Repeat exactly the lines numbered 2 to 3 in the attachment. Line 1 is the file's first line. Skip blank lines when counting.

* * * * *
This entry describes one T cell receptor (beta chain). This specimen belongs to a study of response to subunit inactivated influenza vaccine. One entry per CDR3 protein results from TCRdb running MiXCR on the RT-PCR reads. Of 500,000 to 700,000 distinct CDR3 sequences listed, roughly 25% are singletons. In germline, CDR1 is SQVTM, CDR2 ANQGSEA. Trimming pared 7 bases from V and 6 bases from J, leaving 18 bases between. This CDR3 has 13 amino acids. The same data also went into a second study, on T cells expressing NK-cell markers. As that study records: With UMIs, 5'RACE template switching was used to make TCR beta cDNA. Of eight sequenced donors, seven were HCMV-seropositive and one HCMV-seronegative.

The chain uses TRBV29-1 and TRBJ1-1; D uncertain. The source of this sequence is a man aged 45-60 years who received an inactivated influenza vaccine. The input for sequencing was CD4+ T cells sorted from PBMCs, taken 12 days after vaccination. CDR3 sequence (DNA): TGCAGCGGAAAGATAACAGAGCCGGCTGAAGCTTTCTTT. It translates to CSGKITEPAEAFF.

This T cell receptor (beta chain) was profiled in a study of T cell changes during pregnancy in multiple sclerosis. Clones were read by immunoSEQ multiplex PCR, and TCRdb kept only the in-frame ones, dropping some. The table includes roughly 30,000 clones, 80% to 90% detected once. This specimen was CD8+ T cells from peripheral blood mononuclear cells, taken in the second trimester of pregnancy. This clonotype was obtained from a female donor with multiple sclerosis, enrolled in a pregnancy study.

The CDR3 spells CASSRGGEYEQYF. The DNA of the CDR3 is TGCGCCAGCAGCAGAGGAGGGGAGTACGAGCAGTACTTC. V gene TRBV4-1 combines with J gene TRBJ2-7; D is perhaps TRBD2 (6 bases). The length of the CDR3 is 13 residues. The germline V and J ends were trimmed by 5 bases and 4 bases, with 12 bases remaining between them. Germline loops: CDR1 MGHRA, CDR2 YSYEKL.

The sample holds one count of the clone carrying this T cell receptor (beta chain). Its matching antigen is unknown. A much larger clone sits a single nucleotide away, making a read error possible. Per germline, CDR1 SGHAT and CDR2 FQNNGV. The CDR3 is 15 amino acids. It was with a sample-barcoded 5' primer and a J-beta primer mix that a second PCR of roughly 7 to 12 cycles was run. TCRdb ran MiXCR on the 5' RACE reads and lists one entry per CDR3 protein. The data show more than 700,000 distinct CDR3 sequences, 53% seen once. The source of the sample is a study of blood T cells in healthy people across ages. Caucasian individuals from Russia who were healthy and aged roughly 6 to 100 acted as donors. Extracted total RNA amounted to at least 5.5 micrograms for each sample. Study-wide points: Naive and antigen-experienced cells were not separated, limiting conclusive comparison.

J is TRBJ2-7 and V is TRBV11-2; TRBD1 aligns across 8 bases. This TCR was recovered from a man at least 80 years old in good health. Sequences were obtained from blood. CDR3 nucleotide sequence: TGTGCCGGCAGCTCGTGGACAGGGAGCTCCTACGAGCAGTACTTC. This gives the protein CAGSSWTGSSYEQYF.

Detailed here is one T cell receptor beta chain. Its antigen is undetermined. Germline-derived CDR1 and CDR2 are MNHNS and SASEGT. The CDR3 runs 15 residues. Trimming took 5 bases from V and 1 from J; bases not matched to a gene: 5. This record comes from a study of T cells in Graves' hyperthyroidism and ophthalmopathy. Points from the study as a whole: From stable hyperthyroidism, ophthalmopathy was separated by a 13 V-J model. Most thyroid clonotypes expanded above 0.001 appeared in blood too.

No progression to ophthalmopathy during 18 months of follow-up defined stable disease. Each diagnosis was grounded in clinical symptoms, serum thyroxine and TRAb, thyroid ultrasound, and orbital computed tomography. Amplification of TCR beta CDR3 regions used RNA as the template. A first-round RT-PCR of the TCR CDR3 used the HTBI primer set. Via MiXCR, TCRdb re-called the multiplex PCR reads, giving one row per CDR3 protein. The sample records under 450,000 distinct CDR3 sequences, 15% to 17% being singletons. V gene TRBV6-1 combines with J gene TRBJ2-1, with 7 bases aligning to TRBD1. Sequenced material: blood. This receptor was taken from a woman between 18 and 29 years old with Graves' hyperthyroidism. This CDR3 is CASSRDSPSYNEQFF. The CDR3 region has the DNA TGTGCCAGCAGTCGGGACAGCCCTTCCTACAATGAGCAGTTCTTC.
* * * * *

The chain uses TRBV29-1 and TRBJ1-1; D uncertain. The source of this sequence is a man aged 45-60 years who received an inactivated influenza vaccine. The input for sequencing was CD4+ T cells sorted from PBMCs, taken 12 days after vaccination. CDR3 sequence (DNA): TGCAGCGGAAAGATAACAGAGCCGGCTGAAGCTTTCTTT. It translates to CSGKITEPAEAFF.

This T cell receptor (beta chain) was profiled in a study of T cell changes during pregnancy in multiple sclerosis. Clones were read by immunoSEQ multiplex PCR, and TCRdb kept only the in-frame ones, dropping some. The table includes roughly 30,000 clones, 80% to 90% detected once. This specimen was CD8+ T cells from peripheral blood mononuclear cells, taken in the second trimester of pregnancy. This clonotype was obtained from a female donor with multiple sclerosis, enrolled in a pregnancy study.